Scrolling through his Twitter feed last week, David Clayton-Ready spotted a fundraiser for people who lost homes or belongings in the fires ravaging California. He felt a jolt.
Less than a week earlier, his friend was gunned down in a mass shooting in his hometown of Thousand Oaks. But outside the city, and sometimes even inside, the massacre seems to have faded from focus.
Clayton-Ready, 39, tapped out a reply: “Please don’t forget about the families of the #BorderLineShooting ... These fires are tragic but things can be replaced. The people that lost their lives can not.”
It’s been just 10 days since the shooting, the third-deadliest in California history. A sign on the 101 Freeway reminds drivers approaching the suburb from Los Angeles: 1000 Oaks Strong. Borderline 12.
But the fires that broke out less than 24 hours later seem to have eclipsed the tragedy, all but making it vanish from the national spotlight. The shooting did not spawn a gun control debate. Most journalists have already left town, headed to the devastating wildfire in Northern California.
Still grappling with what feels like the worst thing that could happen to their community, many in Thousand Oaks are left wondering: How has the country moved on already?
For them, the fires’ arrival so soon after the shooting probably has made it even more difficult to stop thinking about the first tragedy, experts say. When two traumatic events are that close together, said mental health expert and USC professor Lawrence Palinkas, it’s possible that “the effect is not simply additive, but could potentially be exponential.”
In his tweet, Clayton-Ready included a picture of his friend, Sean Adler, grinning with his two blond-haired, giggling sons. Adler, a bouncer at Borderline Bar and Grill, the site of the shooting, was “just the sweetest man ever,” he said.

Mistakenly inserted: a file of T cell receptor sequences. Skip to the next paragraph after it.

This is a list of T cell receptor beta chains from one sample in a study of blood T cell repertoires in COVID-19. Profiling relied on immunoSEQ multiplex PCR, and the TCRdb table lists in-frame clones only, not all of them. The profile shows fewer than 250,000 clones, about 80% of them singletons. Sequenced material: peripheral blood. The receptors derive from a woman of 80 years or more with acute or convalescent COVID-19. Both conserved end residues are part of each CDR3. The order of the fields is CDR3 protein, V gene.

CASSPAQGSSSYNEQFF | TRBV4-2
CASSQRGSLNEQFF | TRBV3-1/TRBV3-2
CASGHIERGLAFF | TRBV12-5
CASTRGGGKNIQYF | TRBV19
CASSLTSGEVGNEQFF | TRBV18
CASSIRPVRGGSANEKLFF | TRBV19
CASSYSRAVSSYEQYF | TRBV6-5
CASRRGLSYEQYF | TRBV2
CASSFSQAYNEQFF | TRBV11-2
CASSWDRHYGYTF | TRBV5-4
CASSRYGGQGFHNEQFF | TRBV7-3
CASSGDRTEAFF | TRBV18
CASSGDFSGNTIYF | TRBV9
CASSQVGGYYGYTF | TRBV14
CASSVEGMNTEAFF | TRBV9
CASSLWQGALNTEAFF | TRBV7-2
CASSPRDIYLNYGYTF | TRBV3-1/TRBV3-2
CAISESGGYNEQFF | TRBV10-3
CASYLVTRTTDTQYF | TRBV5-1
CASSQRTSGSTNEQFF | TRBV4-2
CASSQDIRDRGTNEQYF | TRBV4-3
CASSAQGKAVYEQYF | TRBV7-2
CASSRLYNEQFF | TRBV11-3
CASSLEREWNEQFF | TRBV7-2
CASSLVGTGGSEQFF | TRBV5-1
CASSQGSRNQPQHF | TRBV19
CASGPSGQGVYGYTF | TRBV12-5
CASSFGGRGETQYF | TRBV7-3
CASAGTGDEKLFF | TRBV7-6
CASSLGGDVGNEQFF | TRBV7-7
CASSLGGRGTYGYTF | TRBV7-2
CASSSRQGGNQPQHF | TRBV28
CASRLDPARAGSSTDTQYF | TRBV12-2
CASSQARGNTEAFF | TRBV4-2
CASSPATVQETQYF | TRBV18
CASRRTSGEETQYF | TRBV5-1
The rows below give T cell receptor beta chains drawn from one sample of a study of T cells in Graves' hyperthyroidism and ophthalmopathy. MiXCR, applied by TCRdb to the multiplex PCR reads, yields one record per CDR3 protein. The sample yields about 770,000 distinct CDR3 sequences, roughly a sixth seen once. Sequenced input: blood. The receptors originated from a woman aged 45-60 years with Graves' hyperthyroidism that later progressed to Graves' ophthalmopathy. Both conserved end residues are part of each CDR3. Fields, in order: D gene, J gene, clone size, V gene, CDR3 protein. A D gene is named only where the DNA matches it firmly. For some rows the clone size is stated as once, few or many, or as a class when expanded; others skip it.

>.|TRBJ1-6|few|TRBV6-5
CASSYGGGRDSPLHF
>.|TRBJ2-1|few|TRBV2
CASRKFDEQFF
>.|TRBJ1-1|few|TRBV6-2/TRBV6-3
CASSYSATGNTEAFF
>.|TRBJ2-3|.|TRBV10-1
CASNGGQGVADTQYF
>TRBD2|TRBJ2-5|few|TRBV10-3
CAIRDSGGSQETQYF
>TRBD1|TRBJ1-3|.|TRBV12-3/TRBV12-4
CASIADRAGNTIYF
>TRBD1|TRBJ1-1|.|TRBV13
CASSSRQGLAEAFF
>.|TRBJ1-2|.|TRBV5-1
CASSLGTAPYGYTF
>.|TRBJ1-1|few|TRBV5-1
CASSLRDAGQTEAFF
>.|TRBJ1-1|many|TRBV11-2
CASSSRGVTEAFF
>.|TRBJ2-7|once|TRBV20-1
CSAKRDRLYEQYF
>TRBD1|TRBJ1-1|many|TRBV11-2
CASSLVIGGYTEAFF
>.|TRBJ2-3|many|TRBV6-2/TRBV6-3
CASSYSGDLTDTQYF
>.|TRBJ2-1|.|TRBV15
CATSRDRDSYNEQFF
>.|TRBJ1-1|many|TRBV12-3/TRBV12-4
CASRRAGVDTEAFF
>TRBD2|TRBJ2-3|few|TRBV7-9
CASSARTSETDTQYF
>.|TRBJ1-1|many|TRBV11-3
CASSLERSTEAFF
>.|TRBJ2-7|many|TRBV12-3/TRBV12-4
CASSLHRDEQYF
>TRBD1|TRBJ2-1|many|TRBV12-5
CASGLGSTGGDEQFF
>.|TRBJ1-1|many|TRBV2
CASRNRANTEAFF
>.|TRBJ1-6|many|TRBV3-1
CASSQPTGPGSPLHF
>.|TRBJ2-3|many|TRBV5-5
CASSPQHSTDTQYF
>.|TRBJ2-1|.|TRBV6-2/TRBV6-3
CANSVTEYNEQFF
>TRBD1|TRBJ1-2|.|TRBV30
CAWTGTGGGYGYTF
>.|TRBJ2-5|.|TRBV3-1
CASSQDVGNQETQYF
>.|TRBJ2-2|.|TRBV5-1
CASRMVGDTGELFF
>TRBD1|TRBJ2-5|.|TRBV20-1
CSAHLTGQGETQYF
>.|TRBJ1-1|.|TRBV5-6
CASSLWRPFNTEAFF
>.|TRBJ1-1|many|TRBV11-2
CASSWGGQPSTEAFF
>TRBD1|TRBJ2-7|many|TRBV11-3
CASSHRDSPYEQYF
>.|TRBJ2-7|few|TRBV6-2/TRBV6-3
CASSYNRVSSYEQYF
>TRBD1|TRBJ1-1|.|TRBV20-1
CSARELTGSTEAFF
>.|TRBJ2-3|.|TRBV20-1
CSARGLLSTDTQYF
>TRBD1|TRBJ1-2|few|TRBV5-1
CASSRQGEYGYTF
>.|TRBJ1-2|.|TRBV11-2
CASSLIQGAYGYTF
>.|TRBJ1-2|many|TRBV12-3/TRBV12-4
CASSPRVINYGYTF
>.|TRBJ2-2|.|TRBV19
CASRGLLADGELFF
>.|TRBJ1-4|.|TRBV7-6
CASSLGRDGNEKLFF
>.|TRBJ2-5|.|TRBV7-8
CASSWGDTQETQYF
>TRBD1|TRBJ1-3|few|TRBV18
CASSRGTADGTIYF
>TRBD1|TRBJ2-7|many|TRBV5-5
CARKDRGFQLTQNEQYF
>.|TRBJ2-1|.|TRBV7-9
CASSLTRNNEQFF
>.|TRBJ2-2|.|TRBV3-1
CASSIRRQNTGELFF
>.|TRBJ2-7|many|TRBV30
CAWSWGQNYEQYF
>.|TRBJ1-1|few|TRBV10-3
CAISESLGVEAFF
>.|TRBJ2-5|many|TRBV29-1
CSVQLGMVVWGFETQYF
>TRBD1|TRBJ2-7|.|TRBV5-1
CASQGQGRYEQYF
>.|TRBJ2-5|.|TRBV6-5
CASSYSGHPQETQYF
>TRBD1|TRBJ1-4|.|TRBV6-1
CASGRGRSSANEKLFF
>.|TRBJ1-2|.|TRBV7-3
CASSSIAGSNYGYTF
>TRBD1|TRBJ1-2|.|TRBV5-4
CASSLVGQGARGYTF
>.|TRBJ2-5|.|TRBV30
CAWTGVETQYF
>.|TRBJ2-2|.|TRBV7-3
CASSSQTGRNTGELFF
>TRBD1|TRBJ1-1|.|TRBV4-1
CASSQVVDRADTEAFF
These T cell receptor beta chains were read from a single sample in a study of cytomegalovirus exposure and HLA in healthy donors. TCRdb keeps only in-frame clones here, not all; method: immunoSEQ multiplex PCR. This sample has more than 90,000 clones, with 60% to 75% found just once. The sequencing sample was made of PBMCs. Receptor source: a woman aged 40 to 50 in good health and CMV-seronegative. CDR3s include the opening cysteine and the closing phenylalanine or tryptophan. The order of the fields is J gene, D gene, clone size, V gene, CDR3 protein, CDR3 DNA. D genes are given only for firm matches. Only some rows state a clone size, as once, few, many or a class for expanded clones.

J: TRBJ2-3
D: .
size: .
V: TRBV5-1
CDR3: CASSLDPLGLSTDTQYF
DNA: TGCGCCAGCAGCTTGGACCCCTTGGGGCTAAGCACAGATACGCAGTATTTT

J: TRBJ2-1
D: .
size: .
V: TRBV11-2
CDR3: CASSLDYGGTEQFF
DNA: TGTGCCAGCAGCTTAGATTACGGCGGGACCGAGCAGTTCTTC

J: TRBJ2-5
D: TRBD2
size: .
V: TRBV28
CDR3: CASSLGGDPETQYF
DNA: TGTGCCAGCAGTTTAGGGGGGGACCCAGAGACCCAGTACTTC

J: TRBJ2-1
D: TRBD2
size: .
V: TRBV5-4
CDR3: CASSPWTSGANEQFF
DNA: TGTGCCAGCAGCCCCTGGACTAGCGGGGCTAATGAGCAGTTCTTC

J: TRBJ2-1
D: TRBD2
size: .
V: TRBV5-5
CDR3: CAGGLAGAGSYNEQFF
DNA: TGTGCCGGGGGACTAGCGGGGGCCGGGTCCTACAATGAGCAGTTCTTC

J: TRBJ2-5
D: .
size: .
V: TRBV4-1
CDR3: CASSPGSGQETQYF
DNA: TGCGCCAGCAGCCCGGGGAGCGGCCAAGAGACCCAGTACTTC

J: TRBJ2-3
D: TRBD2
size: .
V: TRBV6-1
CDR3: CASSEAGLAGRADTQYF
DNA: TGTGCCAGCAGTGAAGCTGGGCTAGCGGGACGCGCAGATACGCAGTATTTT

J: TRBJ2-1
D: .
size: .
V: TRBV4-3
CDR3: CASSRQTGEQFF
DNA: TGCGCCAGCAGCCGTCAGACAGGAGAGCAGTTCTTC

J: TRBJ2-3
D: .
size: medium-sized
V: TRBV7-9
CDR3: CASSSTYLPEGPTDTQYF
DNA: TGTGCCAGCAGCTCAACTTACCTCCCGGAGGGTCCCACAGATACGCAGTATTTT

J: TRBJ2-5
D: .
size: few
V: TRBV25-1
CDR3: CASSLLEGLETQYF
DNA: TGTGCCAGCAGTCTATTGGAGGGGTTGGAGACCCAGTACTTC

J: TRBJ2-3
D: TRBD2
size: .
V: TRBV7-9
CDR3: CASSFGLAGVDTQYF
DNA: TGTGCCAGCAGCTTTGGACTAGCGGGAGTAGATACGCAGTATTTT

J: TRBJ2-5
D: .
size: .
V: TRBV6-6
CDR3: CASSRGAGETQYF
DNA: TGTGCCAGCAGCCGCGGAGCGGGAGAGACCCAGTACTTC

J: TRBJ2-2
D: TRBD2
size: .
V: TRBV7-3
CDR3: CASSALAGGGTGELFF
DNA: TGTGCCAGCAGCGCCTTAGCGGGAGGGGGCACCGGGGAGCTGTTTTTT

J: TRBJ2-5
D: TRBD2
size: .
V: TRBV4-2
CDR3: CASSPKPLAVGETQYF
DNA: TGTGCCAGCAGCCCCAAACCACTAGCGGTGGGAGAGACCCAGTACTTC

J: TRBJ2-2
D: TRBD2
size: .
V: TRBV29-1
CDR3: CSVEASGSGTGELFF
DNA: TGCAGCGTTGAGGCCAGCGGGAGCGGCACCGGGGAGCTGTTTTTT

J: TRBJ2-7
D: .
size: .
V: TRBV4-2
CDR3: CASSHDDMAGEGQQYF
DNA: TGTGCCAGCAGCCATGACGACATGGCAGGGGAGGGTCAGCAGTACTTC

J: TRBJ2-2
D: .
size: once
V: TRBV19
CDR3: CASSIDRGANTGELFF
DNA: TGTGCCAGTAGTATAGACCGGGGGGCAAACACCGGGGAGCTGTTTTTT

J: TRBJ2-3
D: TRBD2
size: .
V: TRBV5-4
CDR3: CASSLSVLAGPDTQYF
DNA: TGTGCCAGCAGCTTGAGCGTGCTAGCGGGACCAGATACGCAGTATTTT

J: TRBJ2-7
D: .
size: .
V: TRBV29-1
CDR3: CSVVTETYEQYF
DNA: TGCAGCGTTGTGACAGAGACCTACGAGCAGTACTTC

“When I heard he was one of the victims” — Clayton-Ready’s voice began to trail off, still processing the new reality — “it’s unbelievable.”
The Nov. 7 shooting rattled Thousand Oaks, a sleepy town of 120,000 people that has a reputation as one of the safest cities in America. Many people who grow up here return years later to raise their kids.
The morning after the shooting, Google searches for “Thousand Oaks shooting” skyrocketed nationwide, as people woke up and heard the terrible news, according to Google Trends.
Scenes of Thousand Oaks, with its wide streets and mountainous backdrop, played on TVs across the country. But the next afternoon, people began seeking information about “Thousand Oaks fire.” As residents fled their homes in the dead of night from the fast-moving blaze, those Google searches became more popular — and stayed that way. The flip happened just 27 hours after the shooting.
Kim Paolini’s daughter Kayla was supposed to go to Borderline the night of the shooting, but she changed her mind at the last minute. Her friend who was there, 21-year-old Noel Sparks, was killed.
“Here’s this mass shooting, and when it would’ve been talked about two, three, four days, it fell off the face of the planet,” said Paolini, 47. “The story never got out about those people and what happened.”
President Trump traveled to California on Saturday to visit those affected by the fires. But before returning home on Air Force One, he met with families who lost children in the shooting.
“That was a horrible thing,” said Trump, according to a White House pool reporter. “It’s one of the safest places in America, and it happened there.”
The shooting has not become a political football in a fierce gun control debate, as others have. In a statement released after the shooting, Janet Eckhouse, head of the Ventura County Chapter of the Brady Campaign to End Gun Violence, said: “Don’t wait for this to happen to you and your community — demand action from your elected officials.”
Eckhouse could not be reached for an interview, in part because her home was evacuated due to the fires, a Brady Campaign spokesperson said.
Even without the fires, some say the nation is numb to these shootings. The Thousand Oaks shooting is tied — with the one in Aurora, Colo., in 2012 and the one in 2013 in the Washington Navy Yard — for the 14th-deadliest in modern American history.